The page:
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The biggest developments from around the net...


# Ubuntu 10.10 is here
https://lists.ubuntu.com/archives/ubunt ... 00139.html

Yes, on the 10th day of the 10th month of 2010, Ubuntu 10.10
arrived. There's more focus on Ubuntu One, cloud computing and the
Ubuntu Software Centre, while the Netbook Edition sports a swanky
new Unity user interface. Hit the link above for an entertainingly
bizarre release announcement.


# OpenOffice.org forked -- say hello to LibreOffice!
http://www.documentfoundation.org/download/

You know Oracle? And you know they bought up Sun? Well, some OOo
coders aren't too happy with the situation, and want to free the
office suite from the shackles of a large company. LibreOffice is a
new fork of OOo, based on the Go-OO branch, although the current
version is still marked as beta and therefore not ready for
production use.


# Mandriva forked -- say hello to Mageia!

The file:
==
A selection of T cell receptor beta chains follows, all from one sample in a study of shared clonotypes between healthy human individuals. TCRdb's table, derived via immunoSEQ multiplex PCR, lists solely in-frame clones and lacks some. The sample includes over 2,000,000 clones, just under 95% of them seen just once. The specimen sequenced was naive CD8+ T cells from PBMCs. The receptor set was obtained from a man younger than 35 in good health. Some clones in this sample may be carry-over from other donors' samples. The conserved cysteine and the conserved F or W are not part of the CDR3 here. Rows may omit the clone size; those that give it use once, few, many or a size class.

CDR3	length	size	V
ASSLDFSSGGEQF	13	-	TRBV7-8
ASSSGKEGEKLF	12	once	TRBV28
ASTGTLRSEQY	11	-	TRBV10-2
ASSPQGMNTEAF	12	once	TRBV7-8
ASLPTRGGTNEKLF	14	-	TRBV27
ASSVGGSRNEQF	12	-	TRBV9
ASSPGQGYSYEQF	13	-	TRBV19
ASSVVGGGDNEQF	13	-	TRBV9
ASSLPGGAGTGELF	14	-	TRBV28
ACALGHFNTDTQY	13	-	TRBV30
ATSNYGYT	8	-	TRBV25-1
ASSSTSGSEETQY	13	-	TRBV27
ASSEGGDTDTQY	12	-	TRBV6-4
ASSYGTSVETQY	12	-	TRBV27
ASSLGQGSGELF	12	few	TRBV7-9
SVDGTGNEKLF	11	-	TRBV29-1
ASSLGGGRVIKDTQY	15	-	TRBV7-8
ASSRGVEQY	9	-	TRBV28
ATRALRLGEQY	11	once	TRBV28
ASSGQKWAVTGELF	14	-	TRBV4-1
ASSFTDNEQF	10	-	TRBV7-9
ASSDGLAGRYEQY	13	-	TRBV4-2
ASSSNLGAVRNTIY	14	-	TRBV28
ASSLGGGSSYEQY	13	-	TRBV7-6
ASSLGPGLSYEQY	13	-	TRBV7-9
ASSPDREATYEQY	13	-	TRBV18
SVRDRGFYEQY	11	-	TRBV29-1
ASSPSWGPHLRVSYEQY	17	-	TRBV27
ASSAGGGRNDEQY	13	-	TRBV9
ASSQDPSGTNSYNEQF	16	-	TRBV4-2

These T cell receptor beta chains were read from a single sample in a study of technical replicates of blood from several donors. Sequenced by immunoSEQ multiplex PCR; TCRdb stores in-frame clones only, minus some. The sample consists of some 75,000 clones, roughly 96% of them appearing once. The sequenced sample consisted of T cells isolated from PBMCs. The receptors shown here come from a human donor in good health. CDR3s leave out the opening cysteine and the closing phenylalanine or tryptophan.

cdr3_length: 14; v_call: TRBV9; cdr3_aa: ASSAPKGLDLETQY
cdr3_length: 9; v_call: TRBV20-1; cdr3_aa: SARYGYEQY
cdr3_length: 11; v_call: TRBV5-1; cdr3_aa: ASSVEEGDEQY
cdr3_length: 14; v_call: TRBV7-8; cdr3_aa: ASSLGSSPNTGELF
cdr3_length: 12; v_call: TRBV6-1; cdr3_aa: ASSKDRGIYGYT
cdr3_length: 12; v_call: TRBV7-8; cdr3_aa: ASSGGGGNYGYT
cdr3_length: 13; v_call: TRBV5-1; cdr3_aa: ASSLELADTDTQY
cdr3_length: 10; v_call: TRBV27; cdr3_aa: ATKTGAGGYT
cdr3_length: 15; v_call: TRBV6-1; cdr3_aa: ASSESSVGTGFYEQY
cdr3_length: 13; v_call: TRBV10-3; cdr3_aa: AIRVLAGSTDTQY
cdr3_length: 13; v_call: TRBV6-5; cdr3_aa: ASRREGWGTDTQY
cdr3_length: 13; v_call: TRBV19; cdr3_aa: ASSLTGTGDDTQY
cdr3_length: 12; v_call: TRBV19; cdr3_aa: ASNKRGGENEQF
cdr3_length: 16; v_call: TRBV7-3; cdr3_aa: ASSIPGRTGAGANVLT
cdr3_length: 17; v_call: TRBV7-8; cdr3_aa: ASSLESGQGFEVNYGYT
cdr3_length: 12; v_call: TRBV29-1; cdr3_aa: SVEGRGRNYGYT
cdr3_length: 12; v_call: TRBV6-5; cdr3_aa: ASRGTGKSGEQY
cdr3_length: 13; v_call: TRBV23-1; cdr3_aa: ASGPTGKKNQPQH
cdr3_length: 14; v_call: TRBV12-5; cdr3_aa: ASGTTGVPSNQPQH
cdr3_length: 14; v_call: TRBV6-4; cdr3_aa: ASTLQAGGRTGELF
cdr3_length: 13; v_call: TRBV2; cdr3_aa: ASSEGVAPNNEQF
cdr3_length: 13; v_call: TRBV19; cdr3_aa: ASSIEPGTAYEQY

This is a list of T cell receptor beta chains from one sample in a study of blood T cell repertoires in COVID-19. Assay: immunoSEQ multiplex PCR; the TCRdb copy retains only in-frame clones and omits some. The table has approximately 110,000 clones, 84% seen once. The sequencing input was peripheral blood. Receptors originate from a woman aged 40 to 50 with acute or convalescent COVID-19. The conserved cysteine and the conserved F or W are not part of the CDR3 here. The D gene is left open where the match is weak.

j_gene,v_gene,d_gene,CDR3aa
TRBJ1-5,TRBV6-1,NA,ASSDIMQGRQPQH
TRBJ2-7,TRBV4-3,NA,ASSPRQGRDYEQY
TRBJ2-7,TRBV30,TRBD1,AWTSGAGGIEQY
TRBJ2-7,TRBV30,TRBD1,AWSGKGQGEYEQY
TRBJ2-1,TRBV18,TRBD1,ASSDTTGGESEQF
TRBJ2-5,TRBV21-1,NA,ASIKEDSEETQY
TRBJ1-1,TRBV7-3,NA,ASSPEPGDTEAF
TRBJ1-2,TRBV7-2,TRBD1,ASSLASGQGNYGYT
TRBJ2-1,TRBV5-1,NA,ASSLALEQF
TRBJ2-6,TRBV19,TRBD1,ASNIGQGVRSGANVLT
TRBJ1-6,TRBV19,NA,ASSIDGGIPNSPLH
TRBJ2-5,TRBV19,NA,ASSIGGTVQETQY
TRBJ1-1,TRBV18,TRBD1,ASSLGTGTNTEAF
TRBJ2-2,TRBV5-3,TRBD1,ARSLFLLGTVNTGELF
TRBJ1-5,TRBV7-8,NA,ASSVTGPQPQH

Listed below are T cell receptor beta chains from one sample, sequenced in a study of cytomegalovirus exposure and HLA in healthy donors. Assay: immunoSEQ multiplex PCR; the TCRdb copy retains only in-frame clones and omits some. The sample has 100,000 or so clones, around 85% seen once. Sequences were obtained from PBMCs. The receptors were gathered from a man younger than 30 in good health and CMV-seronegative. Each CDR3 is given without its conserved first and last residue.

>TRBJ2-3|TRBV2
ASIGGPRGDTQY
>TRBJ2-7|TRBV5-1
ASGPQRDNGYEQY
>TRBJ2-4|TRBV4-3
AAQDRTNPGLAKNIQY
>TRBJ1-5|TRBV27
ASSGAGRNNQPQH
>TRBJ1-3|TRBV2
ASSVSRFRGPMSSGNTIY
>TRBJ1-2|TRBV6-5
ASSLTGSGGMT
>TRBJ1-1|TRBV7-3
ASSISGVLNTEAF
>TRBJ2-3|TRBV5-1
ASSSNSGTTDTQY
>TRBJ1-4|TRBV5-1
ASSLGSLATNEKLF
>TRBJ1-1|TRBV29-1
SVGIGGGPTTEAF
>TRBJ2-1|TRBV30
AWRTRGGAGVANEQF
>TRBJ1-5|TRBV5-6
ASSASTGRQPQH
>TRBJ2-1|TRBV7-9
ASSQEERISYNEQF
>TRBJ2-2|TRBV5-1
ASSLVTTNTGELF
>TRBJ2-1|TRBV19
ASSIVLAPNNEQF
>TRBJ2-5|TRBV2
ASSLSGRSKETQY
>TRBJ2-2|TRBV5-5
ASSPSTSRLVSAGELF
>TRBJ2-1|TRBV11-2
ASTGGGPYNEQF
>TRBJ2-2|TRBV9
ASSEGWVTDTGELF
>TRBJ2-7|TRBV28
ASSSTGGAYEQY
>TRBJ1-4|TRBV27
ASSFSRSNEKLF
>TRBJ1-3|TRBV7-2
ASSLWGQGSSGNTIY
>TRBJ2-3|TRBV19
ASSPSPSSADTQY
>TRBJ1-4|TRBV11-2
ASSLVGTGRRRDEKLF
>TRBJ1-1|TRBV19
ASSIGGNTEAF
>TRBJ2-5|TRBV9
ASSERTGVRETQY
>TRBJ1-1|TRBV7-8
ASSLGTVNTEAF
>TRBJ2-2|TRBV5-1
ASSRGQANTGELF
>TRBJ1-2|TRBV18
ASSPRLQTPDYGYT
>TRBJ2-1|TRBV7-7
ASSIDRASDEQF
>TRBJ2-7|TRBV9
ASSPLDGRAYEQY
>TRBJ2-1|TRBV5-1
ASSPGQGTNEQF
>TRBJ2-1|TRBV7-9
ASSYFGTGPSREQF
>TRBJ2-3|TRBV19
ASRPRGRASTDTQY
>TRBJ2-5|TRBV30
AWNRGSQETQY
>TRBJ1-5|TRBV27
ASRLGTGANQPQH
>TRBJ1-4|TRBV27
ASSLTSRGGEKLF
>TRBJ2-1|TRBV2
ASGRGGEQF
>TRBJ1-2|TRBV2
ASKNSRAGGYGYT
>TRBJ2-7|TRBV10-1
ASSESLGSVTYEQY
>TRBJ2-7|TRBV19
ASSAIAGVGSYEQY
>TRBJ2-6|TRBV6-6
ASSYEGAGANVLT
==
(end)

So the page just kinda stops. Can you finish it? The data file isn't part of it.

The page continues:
http://mageia.org/en/

After many years of financial insecurity, Mandriva has been forked
into another distro: the hard-to-pronounce Mageia. It's early days,
and there's still a lot of work to be done, but the ultimate goal is
that Mageia will continue the strong newbie-friendly spirit of
Mandriva, but be supported by a community that won't be so prone to
financial woes.



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5. This month on the forum
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If you're anxious about installing a new Linux distro, there are two
things to do to put your mind at ease: read the review in Linux
Format, and see what our regulars are saying on the forums. Rhakios
kicked off a discussion about Ubuntu 10.10, saying it appeared to be
working OK on his HP laptop. Poor old heiowge was still suffering